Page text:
A few weeks ago, I made a couple thousand men on the internet very angry; angry enough to bombard my Twitter account with hundreds of angry replies an hour. I tried to block the most toxic accounts at first, but figuring out who to block and who not to block meant reading each tweet. After a handful of particularly unsettling threats on my life, I decided the best method to protect myself was to delete Twitter off my phone. Saying goodbye to the network was the best decision I'd made for my mental health in years. That I recently reinstalled the app is confounding.
I understand the following might sound like the rant of a public figure, but I'm barely that. Compared to even the least popular reality star, my Twitter following is a percentage of a percentage. And in a world where everyone on the internet gets their 15 minutes of fame, if you're accessible on Twitter, everyone becomes a potential target.
I don't smoke, but I do tweet. Whenever stress nips at my neck, I unsheathe my iPhone, open Tweetbot, and scroll through the timeline. In the early days, I only needed a Twitter break a couple times a day. I can't place when the habit became a full-on addiction, but earlier this year I found I couldn't get through a commercial break without checking in on the world inside my smartphone.
I don't smoke, but I do tweet
I was proud of myself for deleting the app, but I also felt sick. I fidgeted like a child who no longer had his security blanket. The first night, I woke up to use the restroom and became irritated and confused when I couldn't find Twitter on the phone. Who had deleted it? Oh yeah, I had.
For a couple days, I spent an inordinate amount of time worrying about how I would do my job without constant updates about the rest of the world. Without Twitter I felt disconnected, but with Twitter I hated myself.
As happens in most stories about quitting an addiction, things eventually got better. By the third day, I no longer turned to my phone in moments of stress. I realized I'd often turned to Twitter to make me feel good, but the app actually worked more like emotional roulette: maybe I'd win big and learn about some brilliant new animated movie from Germany, or maybe I'd lose it all and get an anonymous message threatening to force a tire iron down my throat.
Without Twitter, I regained some control of who and what affected my daily life. Looking up from my phone, I remembered how apathetic the thousands of New Yorkers I see on a daily basis are about my existence. After being attacked every day of every week for almost six months, I'm perversely grateful for the opportunity to disappear.
Using Twitter is like emotional roulette
After a day or two, I returned to Twitter on my computer. I began loading Twitter at work and once or twice in the evening on my laptop, surfing past cruel comments and chatting with the many colleagues and friends I've made through the platform. That communication is what eventually inspired me to reinstall Tweetbot on my phone. In the past couple weeks, the angry tweets have slowed. The game of Twitter roulette changed, and my odds of taking away something positive from a quick glance felt pretty darn good. Tweetbot returned to my phone.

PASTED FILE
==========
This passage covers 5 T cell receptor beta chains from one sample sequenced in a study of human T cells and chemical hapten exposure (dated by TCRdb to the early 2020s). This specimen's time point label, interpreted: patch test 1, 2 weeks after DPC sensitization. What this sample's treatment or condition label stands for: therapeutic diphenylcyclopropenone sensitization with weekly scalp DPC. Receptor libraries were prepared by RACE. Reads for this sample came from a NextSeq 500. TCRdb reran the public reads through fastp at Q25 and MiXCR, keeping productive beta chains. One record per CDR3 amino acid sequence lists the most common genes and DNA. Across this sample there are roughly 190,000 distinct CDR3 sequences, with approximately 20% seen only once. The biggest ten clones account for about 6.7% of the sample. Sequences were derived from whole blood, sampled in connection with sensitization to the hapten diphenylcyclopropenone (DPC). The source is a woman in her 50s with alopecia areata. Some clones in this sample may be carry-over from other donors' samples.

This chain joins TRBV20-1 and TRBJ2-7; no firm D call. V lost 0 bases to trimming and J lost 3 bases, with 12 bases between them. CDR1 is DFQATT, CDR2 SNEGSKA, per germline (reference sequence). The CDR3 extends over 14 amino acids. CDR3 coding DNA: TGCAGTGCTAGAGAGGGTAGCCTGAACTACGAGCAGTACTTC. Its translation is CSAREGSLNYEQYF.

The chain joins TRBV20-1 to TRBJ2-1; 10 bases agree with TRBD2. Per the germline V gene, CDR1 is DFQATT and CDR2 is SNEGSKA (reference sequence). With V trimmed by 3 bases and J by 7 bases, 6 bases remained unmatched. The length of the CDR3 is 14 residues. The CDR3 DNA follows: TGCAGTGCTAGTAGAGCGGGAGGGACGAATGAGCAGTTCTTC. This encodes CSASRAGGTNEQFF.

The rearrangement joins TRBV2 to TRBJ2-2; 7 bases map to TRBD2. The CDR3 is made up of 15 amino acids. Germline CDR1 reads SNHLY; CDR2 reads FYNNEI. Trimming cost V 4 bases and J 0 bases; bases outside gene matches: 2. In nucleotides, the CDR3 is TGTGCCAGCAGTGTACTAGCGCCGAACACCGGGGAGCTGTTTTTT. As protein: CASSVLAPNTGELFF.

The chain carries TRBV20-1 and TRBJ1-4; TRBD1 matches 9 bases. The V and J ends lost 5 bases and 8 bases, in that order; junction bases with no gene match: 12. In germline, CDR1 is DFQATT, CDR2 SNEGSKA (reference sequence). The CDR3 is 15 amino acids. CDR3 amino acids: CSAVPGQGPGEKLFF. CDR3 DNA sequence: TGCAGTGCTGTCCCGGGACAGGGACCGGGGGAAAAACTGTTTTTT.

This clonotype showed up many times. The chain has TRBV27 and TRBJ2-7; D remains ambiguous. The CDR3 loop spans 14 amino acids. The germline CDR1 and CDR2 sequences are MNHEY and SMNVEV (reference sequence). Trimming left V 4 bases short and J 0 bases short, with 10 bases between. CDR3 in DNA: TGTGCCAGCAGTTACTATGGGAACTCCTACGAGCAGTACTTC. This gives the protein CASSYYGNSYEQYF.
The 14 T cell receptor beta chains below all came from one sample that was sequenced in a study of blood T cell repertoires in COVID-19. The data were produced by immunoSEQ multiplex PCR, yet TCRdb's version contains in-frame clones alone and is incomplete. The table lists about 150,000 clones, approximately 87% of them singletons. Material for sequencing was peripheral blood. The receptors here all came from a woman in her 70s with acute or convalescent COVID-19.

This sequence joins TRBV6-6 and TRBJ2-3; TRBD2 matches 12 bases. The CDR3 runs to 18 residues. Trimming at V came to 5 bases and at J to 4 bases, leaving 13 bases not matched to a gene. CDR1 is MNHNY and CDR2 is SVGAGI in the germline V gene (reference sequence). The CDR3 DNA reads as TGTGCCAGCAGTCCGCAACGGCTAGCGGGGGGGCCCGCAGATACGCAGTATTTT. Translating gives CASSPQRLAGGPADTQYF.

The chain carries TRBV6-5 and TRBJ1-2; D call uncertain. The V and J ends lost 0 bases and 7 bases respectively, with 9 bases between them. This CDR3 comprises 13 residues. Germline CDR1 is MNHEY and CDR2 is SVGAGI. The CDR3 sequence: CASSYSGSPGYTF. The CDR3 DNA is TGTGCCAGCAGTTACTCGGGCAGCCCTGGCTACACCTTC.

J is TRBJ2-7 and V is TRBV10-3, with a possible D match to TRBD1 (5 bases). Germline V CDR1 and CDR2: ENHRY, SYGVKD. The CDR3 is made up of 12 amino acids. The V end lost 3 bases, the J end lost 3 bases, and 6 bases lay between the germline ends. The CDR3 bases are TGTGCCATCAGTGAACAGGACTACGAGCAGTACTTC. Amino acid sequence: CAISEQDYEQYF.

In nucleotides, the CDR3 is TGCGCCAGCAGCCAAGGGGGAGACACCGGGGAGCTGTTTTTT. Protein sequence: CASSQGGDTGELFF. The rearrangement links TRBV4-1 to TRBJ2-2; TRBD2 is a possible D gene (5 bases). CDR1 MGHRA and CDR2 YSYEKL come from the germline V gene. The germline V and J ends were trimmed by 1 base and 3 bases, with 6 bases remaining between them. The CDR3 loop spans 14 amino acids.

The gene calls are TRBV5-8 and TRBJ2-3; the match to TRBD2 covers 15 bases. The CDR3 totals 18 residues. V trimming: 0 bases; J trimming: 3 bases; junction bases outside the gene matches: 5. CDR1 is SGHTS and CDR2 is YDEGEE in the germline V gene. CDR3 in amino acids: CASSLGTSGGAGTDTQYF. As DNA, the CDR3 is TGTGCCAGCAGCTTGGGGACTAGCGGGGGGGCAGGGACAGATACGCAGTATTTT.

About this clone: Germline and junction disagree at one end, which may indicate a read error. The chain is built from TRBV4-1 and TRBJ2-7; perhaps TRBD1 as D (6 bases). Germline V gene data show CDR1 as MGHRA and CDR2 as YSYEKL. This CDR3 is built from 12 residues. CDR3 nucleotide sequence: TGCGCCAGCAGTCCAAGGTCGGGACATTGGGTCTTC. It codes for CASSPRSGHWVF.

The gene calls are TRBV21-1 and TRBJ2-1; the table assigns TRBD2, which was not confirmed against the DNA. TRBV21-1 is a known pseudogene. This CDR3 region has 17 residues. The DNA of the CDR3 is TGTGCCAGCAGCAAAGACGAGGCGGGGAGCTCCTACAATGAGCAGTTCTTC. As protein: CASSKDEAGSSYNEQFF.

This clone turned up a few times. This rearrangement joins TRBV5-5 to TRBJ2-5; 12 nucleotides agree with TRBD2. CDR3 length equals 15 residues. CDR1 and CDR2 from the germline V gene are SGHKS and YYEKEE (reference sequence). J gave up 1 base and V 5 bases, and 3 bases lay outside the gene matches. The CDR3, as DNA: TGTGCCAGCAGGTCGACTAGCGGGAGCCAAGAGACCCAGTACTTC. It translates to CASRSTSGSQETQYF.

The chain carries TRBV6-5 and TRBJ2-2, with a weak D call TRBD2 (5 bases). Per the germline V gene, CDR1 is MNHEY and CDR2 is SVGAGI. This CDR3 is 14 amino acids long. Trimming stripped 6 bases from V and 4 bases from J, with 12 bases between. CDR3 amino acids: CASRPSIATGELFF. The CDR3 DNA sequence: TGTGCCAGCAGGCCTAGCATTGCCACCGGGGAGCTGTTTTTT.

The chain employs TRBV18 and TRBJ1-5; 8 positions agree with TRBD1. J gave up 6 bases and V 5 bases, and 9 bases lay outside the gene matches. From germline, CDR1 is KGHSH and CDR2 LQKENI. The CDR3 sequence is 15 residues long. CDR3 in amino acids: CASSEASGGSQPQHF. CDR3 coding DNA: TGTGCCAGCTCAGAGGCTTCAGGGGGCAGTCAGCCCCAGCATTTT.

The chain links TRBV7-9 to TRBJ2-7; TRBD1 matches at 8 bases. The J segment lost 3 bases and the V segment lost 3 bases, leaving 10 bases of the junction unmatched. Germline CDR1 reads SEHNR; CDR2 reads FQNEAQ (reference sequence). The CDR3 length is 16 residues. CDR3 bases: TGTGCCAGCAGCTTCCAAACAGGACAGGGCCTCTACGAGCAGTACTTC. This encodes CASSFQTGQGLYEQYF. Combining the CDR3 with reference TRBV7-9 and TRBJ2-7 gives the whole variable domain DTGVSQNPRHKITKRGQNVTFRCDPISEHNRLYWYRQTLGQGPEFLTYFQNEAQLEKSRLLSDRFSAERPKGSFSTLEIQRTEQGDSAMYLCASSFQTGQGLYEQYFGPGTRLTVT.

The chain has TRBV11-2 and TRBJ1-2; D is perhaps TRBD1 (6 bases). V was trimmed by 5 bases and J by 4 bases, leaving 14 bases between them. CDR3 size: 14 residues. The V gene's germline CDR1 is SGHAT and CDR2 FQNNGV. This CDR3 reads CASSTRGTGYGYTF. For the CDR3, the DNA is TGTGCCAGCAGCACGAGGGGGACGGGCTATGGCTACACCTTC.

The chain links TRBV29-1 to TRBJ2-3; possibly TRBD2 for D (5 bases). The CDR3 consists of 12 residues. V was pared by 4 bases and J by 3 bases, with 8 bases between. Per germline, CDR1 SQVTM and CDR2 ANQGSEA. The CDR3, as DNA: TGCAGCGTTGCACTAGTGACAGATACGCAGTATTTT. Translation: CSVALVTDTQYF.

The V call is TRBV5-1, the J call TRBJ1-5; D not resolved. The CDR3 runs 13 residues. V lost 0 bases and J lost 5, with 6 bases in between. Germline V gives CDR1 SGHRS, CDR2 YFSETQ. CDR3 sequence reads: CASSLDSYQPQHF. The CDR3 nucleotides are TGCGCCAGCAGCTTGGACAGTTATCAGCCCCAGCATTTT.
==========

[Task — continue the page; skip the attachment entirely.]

As they had before, commercial breaks disappeared, but so did coffee breaks, bathroom breaks, and entire lunch breaks that were just excuses to read about the weather in San Francisco or learn about the Golden Globe nominees at the exact moment of their announcement. My wife noted how I became distant in conversations again, but this time I could feel it, like my body was at the dinner table, but an invisible hand had wrapped around my ankle and was slowly, but powerfully tugging me away.
I believed the worst of Twitter to be enduring its most hateful members, but for me the problem is even broader. Good or bad, what happens on my phone changed how I behave away from my phone. If someone attacks me, I shut down. And if someone says something funny, shares an interesting link, or posts a GIF, it pleases me — but only me. While I'm supposed to be on the level of the people around me, I'm often riding an emotional roller coaster thousands of miles away. "What's so funny," my wife asked while she was making dinner and I was scrolling through Twitter. "Oh it's this thing," I said, "I can't really explain it."
And yet I didn't delete the app again. Not right away. Not until today. Honestly, I didn't delete the app until I jotted down the first line of this piece, which I'm writing for you, but also for myself and my well-being.
I know I need to be on Twitter for work, and I would hate to lose contact with the wonderful people it has introduced me to. But I no longer feel safe when I'm on Twitter. I am convinced Twitter has no interest in my safety. Every attack I've reported has been met with the corporate-speak equivalent of a ¯\_(ツ)_/¯. And I'm not the only one who Twitter doesn't seem to feel the need to protect. I'm one of many. The company made a big show of its improved tools for reporting harassment, but when wishing someone's wife and family die doesn't count as harassment, what's the use of the tools?
And even if Twitter was the happy paradise it pretends to be, it's still distracting me from the paradise I've too often ignored: the musicians on the subway, the co-workers in the break room, and my wife and friends at the dinner table.